Facebook jeopardizes our relationships

We have talked a lot about whether the Internet and new technologies isolated us or not. This is natural, given that the image of someone giving their full attention to a screen is very iconic and striking.

However, there is a debate that has opened more recently: Can social media like Facebook jeopardize our romantic relationships, whether or not we break the rules we have set with our partners?

Some research, such as that published in the journal Cyberpsychology & Behavior, indicates the possibility that Facebook acts as an engine of couple conflicts and episodes of jealousy that would not have appeared if this social network did not exist. Let’s see the reasons that can happen.

The seed is insecurity, on social media

Insecurity and a poor self-image are, in and of themselves, ingredients that can lead to very intense couple seizures. The fact that we don’t trust ourselves too much can cause us to lose trust in others, causing us to think that being above us will take advantage of the opportunities they have to deceive us.

In the case of relationships, the same can happen, but with an additional problem: distrusting others and feeling insecure or insecureAnd the stereotype of couple roles as a relationship dynamic in which you have to control the person you love, can lead to a false sense that you have the legitimacy to try to control the other person. Of course, this not only harms the relationship, but leads to actions that violate the couple’s freedom and cause them suffering that cannot be justified.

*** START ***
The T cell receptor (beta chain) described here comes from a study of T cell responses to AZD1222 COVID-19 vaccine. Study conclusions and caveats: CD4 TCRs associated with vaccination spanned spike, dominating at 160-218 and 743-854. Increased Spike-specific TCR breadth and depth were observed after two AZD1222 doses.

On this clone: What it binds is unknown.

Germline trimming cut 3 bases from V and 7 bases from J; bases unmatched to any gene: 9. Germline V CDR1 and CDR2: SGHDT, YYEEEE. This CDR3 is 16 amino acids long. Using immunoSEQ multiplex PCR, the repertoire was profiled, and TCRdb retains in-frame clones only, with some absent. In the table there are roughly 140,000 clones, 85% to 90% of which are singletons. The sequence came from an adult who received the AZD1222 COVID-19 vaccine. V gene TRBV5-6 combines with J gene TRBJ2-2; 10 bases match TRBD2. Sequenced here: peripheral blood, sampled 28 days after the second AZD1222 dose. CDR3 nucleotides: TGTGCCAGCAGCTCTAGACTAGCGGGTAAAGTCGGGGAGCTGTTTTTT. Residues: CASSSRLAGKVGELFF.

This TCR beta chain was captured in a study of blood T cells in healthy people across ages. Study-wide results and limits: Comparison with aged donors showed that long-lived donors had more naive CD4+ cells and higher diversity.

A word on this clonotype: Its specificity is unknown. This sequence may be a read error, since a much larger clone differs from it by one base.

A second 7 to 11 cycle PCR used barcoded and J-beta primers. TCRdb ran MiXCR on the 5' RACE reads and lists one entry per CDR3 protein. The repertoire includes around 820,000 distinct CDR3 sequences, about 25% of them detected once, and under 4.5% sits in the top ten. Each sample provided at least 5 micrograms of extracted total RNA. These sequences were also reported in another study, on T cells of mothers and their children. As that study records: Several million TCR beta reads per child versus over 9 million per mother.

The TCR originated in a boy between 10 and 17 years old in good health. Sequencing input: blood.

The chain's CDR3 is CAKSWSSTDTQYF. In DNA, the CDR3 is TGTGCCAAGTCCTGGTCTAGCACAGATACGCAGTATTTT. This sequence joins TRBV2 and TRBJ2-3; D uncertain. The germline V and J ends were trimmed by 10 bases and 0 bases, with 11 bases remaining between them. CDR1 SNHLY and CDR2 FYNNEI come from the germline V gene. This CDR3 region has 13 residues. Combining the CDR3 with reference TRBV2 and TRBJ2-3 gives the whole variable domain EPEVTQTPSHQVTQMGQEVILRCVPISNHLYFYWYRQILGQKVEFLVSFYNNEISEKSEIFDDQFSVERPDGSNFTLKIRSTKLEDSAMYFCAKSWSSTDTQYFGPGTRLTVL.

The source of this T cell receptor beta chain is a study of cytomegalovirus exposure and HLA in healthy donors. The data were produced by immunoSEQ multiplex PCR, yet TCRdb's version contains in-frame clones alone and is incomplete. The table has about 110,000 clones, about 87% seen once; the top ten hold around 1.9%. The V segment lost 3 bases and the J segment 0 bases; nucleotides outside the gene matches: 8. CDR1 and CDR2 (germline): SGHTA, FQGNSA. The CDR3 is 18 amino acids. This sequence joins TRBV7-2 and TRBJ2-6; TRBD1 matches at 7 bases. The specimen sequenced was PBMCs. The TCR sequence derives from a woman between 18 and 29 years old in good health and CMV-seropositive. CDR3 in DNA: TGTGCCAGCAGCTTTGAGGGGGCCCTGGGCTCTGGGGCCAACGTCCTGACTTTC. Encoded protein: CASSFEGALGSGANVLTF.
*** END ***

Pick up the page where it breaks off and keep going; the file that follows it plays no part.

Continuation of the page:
Too much information?

What does Facebook have to do with this? Well, basically this social network can be a factor of insecurity, anxiety and mistrust.

On the one hand, Facebook is flooding us with information about the other person. Information that we probably would not have “discovered” in a context of face-to-face interaction with the other person, but which is also extremely ambiguous, not being in context.

Having a lot of information that is also insufficient to understand what it refers to can be the bomb that detonates all insecurities and fosters mistrust, because this forces us to mentally complete the incomplete data that comes to us… which does not always lead us to pleasant conclusions. In a way, the fact that the most pessimistic and alarming explanations lead to greater excitement and greater emotional charge overshadows the nicer assumptions and loses their importance: they may be the good, but … what if they are not?

Some examples of breaking up a couple

In a 2011 study published in Anthropological Quarterly, you can see some examples of how insecurity and having incomplete information can lead to love conflicts. In this research, a series of interviews were conducted with several people who said that Facebook had been detrimental to their relationships (some of them even deleting their profile on this social network for this reason).

Some of the answers given refer to photographs, which most often appear out of context to most people. This leads to thoughts like, “When and where was this photo taken with her?” or “why did you stand by her side to take the picture?” You may also wonder if the person in question is still attached to your ex-partner or interacts with any of their messages, and it can even cause anxiety to see that the other person regularly knows and interacts with a stranger that we consider very attractive or attractive.

These are situations that alone do not lead to mistrust, but can give rise to a dynamic that forces people to consider all the options in order to fill in the missing information. And, as far as the first pessimistic explanation seems, doubts are already appearing: rationality and Ockham’s razor have little power in the face of irrational fear.

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